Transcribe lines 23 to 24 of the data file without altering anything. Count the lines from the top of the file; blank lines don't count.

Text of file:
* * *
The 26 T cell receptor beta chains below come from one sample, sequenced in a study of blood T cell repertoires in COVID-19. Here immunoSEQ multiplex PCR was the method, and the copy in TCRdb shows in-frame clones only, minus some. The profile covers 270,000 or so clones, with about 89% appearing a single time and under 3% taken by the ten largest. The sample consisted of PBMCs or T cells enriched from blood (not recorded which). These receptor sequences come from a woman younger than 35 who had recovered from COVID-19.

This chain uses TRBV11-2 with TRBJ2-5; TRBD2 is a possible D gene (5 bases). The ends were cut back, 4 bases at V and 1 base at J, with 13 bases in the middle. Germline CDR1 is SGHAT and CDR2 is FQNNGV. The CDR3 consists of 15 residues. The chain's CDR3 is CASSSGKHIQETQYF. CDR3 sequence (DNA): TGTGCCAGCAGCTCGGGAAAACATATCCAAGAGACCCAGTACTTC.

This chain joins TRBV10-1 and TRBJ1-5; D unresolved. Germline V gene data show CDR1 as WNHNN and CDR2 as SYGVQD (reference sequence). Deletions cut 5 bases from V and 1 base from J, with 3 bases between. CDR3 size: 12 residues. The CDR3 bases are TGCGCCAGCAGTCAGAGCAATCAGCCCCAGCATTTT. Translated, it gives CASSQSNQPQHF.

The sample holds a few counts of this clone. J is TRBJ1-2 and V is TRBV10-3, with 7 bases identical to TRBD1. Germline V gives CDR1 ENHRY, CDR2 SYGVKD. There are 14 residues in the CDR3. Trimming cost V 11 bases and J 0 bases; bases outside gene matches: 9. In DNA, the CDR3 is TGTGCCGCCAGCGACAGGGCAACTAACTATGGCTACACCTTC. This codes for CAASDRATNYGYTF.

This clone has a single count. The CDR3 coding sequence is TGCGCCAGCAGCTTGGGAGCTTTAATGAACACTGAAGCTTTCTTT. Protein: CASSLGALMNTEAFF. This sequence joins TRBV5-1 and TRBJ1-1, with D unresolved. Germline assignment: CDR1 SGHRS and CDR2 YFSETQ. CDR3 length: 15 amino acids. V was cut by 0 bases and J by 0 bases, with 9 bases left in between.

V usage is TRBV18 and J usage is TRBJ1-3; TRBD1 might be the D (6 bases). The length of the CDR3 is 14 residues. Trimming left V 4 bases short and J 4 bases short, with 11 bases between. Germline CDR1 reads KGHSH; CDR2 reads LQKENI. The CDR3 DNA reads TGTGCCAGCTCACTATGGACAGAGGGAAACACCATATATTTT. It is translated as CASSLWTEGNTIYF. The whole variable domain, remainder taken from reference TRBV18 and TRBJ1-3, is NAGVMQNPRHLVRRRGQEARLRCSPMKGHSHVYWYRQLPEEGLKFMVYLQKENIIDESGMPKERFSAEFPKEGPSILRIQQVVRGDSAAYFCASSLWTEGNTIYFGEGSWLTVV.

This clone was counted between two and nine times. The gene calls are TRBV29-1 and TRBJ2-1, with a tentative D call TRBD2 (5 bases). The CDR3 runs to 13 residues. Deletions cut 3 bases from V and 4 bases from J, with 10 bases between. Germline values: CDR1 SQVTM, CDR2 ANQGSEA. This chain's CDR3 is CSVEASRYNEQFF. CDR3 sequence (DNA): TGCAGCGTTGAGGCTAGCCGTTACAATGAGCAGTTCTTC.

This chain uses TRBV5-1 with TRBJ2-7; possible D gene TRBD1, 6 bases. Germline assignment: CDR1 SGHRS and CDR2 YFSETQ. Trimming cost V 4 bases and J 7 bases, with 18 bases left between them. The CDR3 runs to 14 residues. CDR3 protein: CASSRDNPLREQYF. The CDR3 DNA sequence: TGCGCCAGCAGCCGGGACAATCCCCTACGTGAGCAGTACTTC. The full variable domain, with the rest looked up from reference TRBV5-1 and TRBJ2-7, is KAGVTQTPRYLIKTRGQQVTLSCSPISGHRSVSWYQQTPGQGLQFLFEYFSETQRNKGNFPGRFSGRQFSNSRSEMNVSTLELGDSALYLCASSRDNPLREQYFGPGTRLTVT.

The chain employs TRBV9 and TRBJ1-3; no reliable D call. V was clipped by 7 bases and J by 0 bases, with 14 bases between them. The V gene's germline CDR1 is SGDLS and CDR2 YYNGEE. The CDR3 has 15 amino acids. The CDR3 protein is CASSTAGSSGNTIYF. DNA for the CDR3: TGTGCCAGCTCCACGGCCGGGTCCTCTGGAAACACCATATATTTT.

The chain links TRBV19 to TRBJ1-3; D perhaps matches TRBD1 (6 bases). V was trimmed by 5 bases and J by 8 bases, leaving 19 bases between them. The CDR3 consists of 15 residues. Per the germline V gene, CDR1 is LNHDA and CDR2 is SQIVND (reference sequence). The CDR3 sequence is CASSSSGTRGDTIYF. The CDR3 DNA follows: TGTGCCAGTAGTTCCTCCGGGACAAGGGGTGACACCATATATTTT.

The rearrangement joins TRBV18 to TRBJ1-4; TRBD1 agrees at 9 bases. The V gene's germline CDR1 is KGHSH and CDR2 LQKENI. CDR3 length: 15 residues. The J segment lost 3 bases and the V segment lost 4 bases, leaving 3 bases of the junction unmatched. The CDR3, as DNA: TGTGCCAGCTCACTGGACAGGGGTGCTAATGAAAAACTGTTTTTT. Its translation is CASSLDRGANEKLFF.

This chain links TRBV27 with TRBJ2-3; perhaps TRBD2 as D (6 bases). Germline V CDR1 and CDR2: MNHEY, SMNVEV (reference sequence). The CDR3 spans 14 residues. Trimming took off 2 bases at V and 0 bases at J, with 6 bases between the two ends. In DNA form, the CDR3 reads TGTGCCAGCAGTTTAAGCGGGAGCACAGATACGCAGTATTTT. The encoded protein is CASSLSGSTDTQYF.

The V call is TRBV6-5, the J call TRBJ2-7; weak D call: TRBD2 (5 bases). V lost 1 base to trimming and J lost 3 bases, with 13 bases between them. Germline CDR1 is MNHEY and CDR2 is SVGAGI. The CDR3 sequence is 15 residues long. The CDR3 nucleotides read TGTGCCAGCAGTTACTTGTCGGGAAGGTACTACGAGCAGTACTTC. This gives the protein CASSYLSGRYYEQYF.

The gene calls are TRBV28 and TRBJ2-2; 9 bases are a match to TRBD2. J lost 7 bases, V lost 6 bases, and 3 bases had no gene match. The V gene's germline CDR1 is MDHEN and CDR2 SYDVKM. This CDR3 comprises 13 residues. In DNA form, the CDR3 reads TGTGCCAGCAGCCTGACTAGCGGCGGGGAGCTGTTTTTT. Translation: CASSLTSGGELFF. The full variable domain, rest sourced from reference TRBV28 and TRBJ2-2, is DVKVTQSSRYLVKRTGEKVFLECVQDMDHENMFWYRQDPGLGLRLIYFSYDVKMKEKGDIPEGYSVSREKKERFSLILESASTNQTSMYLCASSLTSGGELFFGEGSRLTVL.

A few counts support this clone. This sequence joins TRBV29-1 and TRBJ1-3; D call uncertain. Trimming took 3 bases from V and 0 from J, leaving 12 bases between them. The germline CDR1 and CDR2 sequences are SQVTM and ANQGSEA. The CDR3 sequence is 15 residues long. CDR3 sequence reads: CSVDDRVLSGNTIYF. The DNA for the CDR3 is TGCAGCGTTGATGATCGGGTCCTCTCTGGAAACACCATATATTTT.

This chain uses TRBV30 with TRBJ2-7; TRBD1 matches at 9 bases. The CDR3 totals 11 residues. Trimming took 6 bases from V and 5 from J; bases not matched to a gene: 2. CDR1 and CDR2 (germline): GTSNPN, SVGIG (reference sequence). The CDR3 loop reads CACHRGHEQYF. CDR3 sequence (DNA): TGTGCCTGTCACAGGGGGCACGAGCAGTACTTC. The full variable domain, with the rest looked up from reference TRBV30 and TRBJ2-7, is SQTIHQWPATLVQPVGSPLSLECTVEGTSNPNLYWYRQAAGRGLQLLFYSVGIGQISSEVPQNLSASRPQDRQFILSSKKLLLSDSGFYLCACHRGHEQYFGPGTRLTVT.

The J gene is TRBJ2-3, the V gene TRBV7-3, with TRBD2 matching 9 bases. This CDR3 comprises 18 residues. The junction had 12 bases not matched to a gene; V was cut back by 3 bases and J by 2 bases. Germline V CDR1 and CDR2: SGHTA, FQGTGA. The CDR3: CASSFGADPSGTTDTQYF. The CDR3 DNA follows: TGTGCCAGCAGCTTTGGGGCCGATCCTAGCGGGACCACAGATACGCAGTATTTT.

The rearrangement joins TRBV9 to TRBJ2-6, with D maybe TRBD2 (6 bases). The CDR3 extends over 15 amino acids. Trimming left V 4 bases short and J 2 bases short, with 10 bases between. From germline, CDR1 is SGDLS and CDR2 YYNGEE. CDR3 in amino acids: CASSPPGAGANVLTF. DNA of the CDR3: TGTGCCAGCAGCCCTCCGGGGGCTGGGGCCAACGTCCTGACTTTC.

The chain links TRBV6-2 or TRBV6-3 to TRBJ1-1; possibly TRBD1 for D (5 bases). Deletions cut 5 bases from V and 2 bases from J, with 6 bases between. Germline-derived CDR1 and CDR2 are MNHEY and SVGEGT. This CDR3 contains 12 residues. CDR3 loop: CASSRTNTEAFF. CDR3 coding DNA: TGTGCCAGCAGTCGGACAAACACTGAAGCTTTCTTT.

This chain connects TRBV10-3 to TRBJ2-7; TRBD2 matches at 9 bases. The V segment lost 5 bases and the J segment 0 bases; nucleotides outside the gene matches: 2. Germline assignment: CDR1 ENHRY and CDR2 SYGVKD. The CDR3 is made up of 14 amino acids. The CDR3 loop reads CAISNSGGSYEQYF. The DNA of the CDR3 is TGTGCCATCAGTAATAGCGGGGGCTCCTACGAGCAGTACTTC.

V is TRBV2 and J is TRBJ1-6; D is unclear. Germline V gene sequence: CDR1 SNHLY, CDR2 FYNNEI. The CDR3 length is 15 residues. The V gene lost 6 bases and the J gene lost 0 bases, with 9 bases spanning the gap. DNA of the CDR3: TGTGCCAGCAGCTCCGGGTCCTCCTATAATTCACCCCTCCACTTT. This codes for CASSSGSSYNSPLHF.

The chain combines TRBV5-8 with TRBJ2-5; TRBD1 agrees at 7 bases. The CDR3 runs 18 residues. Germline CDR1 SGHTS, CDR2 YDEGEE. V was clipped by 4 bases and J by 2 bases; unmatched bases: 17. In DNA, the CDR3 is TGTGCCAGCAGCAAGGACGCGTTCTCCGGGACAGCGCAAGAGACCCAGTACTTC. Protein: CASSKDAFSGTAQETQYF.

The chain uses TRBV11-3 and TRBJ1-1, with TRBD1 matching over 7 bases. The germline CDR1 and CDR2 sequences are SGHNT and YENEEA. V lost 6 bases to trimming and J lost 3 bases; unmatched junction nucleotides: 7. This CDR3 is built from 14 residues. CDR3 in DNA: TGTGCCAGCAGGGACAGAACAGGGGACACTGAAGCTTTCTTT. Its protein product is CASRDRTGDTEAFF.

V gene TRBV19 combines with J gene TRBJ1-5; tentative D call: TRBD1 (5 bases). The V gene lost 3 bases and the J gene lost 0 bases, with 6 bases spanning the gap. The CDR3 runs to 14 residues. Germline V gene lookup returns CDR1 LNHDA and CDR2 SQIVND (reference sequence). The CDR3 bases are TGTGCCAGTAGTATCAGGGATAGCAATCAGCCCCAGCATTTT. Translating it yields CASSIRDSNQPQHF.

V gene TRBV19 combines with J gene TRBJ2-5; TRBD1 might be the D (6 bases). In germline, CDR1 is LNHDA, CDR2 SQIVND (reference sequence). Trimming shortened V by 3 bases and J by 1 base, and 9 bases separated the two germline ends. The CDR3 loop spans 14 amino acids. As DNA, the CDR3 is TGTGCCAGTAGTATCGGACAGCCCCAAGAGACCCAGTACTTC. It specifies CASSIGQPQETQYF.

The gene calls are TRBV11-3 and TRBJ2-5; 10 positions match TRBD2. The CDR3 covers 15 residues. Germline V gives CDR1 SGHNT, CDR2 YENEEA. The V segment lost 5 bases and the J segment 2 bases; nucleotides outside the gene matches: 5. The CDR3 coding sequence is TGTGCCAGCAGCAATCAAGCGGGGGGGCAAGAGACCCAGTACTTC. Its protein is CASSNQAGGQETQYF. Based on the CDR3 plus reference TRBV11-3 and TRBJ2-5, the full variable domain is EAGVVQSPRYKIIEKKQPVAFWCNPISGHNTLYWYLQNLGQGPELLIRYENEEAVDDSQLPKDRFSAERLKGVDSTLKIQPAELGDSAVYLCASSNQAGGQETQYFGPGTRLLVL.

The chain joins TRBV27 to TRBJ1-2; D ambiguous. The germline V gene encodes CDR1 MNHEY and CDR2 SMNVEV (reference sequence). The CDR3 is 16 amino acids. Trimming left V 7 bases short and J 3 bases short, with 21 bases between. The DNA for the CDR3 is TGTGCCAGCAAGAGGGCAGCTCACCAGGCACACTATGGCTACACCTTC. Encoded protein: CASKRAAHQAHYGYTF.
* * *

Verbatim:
The chain uses TRBV11-3 and TRBJ1-1, with TRBD1 matching over 7 bases. The germline CDR1 and CDR2 sequences are SGHNT and YENEEA. V lost 6 bases to trimming and J lost 3 bases; unmatched junction nucleotides: 7. This CDR3 is built from 14 residues. CDR3 in DNA: TGTGCCAGCAGGGACAGAACAGGGGACACTGAAGCTTTCTTT. Its protein product is CASRDRTGDTEAFF.

V gene TRBV19 combines with J gene TRBJ1-5; tentative D call: TRBD1 (5 bases). The V gene lost 3 bases and the J gene lost 0 bases, with 6 bases spanning the gap. The CDR3 runs to 14 residues. Germline V gene lookup returns CDR1 LNHDA and CDR2 SQIVND (reference sequence). The CDR3 bases are TGTGCCAGTAGTATCAGGGATAGCAATCAGCCCCAGCATTTT. Translating it yields CASSIRDSNQPQHF.